- The Washington Times - Thursday, March 23, 2006


Sales of existing homes had fallen for five straight months before an unexpected increase in February, helped by unusually warm weather. But slack demand in some formally red-hot housing markets produced what one analyst called a “tale of two cities.”

The National Association of Realtors (NAR) reported yesterday that sales of existing single-family homes rose by 5.2 percent last month to a seasonally adjusted annual rate of 6.91 million units.

The biggest increase in two years took economists by surprise. They had expected a drop of about 1 percent after five months of declines.

One of the economy’s standout performers over the past five years, housing has been slowing in recent months.

Analysts cautioned against reading too much into the February increase, saying it primarily reflected an unusually mild winter, which boosted buyer traffic.

David Lereah, the NAR’s chief economist, said there has been a real split in performance in recent months, with many previously hot markets suffering declines as rising mortgage rates make higher-priced homes less affordable.

He said sales were down by double digits in such previously sizzling sales markets as Phoenix, San Diego and Fort Lauderdale, Fla.

By contrast, he said some medium-priced markets were posting strong sales gains, citing Indianapolis, Houston and Albuquerque, N.M., as examples of double-digit gains.

“This is a report of a tale of two cities,” he said. Mr. Lereah said higher interest rates were “tapping the brakes, notably in higher-cost housing markets.”

Nationwide, the median sales price for an existing home — the point at which half the homes sold for more and half for less — rose to $209,000 in February, an increase of 10.6 percent from February 2005.

That sales price was 5 percent less than the all-time high of $220,000 set in August. The median in January was $210,000.

Many economists think that price appreciation will slow from double-digit increases to gains of about 5 percent this year with sales declining by about 5 percent after five record years in a row.

If that forecast comes true, then the housing boom of recent years will slow to a more sustainable pace.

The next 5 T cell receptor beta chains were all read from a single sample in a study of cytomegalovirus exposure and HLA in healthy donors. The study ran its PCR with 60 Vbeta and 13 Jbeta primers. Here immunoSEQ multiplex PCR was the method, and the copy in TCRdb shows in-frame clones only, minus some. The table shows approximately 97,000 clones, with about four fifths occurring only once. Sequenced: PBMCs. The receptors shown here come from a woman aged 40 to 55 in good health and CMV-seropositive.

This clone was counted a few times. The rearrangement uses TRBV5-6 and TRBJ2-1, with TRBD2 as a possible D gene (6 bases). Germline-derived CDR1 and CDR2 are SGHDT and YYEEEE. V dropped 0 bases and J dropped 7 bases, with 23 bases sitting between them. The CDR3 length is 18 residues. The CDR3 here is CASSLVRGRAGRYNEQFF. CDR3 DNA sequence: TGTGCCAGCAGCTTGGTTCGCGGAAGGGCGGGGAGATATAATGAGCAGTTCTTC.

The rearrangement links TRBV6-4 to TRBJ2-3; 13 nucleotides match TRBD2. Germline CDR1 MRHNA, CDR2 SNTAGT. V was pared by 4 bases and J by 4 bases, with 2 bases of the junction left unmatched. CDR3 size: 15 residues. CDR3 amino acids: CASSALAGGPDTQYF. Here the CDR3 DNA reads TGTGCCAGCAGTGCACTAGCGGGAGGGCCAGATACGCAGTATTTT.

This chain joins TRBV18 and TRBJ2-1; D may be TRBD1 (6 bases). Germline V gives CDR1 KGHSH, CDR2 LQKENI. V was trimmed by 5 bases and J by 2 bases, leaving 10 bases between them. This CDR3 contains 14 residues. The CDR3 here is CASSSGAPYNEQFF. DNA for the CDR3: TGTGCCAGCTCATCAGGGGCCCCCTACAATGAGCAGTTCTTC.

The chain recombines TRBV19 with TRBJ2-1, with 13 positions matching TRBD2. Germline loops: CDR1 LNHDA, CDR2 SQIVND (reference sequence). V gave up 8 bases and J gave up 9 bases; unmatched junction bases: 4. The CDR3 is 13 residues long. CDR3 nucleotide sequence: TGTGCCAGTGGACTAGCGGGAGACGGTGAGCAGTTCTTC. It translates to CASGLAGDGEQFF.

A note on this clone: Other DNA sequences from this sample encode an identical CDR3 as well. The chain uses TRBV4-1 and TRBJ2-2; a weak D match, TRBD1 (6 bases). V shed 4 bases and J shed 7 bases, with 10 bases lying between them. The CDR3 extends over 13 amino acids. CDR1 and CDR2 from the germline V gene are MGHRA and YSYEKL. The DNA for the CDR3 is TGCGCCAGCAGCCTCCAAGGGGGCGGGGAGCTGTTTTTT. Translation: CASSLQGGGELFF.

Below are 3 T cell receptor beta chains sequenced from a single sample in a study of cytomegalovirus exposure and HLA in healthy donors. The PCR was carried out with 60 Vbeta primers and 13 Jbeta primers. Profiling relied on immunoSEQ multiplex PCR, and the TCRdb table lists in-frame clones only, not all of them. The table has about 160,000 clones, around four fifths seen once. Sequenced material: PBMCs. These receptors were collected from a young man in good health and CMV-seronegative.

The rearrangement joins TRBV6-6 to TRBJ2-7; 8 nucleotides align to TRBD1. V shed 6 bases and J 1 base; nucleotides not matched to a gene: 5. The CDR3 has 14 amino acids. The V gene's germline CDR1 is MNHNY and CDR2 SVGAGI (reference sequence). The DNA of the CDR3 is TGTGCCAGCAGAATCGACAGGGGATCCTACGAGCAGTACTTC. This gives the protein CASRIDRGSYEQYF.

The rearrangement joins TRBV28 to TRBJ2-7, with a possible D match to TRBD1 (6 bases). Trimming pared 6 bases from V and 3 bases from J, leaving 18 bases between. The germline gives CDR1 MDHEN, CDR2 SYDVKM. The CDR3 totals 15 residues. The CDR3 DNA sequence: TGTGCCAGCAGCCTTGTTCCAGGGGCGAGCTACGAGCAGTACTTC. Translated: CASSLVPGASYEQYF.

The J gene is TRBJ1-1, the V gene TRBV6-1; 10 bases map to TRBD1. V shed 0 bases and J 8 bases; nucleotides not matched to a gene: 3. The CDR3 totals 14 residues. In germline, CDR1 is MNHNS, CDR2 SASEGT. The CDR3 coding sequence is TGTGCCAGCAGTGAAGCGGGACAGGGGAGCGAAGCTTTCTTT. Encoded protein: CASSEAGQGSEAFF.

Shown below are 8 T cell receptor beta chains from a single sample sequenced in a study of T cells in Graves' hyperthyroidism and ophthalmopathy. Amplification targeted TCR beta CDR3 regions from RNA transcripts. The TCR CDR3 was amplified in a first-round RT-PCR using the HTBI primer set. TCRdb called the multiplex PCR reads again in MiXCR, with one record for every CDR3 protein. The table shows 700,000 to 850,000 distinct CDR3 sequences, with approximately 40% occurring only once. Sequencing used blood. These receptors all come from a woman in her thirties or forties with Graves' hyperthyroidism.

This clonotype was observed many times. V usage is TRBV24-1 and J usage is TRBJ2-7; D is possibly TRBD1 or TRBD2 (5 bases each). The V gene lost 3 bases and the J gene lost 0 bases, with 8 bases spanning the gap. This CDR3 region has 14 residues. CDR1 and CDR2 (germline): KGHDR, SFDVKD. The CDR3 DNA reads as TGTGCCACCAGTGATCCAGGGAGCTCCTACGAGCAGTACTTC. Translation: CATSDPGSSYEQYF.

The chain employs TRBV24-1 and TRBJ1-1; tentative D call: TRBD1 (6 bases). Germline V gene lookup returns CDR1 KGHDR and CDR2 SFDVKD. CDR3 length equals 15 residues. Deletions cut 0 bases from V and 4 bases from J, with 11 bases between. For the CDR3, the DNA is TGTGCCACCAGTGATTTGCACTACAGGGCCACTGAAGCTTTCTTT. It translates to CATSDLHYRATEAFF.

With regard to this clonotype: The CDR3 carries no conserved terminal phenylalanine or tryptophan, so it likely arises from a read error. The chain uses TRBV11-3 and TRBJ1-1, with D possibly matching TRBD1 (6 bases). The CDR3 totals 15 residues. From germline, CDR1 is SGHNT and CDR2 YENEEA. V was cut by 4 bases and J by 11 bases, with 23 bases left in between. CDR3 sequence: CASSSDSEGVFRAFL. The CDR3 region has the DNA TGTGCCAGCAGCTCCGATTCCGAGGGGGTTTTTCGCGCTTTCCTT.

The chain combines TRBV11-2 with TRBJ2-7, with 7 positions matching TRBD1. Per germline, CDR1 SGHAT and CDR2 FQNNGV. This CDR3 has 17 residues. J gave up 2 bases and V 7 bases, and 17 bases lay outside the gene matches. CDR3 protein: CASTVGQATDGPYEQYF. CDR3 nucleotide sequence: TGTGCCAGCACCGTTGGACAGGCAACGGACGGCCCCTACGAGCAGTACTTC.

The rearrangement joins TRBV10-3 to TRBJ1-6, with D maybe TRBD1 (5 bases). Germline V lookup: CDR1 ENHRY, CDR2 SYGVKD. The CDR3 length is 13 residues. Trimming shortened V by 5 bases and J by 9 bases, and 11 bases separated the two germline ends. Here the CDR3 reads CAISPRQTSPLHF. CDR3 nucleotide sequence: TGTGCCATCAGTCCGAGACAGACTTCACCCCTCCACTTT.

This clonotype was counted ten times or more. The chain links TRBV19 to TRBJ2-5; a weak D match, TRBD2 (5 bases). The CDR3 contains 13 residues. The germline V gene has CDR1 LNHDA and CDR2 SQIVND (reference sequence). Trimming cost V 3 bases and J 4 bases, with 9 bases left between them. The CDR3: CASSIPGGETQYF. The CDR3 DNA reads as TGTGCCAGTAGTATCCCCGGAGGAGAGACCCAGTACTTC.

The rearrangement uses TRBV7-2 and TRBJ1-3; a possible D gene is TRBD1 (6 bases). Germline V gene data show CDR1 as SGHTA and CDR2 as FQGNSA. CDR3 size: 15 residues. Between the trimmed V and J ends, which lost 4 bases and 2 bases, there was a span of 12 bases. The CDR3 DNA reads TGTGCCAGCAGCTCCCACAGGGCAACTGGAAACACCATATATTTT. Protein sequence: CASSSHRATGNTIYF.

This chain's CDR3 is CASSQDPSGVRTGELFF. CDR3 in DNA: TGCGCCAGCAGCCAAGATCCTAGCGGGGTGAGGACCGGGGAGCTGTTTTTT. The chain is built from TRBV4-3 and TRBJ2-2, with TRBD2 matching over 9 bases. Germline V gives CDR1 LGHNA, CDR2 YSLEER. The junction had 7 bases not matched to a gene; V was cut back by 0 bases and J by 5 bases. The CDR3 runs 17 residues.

Some analysts worry that the slowdown could be more severe, repeating the boom-bust cycle that occurred in the stock market at the beginning of the decade. In that instance, the speculative fever that had driven stock prices to record highs suddenly burst, with severe consequences for the overall economy.

Patrick Newport, U.S. economist for Global Insight, a private forecasting firm, said all signs point to further declines in housing sales this year. He predicted that the declines would be moderate.

“The housing slowdown will be gradual and take place over the next three to four years,” he said.

He predicted that the housing slowdown would reduce overall economic growth by two-tenths of a percentage point this year and by one-half of a percentage point in 2007.

Sales rose 19.2 percent in the Northeast region of the U.S. in February, 11.1 percent in the Midwest and 5.1 percent in the West.

Only the South showed weakness last month, with sales there dropping by 2.5 percent from January.

There were 3.03 million unsold homes on the market at the end of February, representing a 5.3-month supply at the current sales pace, the same as in January. That was up from a four-month supply of homes for sale a year ago. Analysts said the rising number of unsold homes would act to slow price increases.

Sales of single-family homes were up 4.7 percent in February to a seasonally adjusted annual rate of 6.06 million units; sales of condominiums rose 8.8 percent to a seasonally adjusted annual rate of 850,000 units.

The median price of a single-family home was up 11.6 percent from a year ago. The median price for a condominium had a much smaller price gain of 3.5 percent from a year ago.

In other economic news, the Labor Department reported that the number of newly laid-off people filing claims for unemployment benefits declined to 302,000 last week, a larger-than-expected improvement of 11,000 from the previous week.

It was the first drop in jobless claims in four weeks and provided further evidence that the labor market is recovering after a wave of layoffs in the fall after the Gulf Coast hurricanes.

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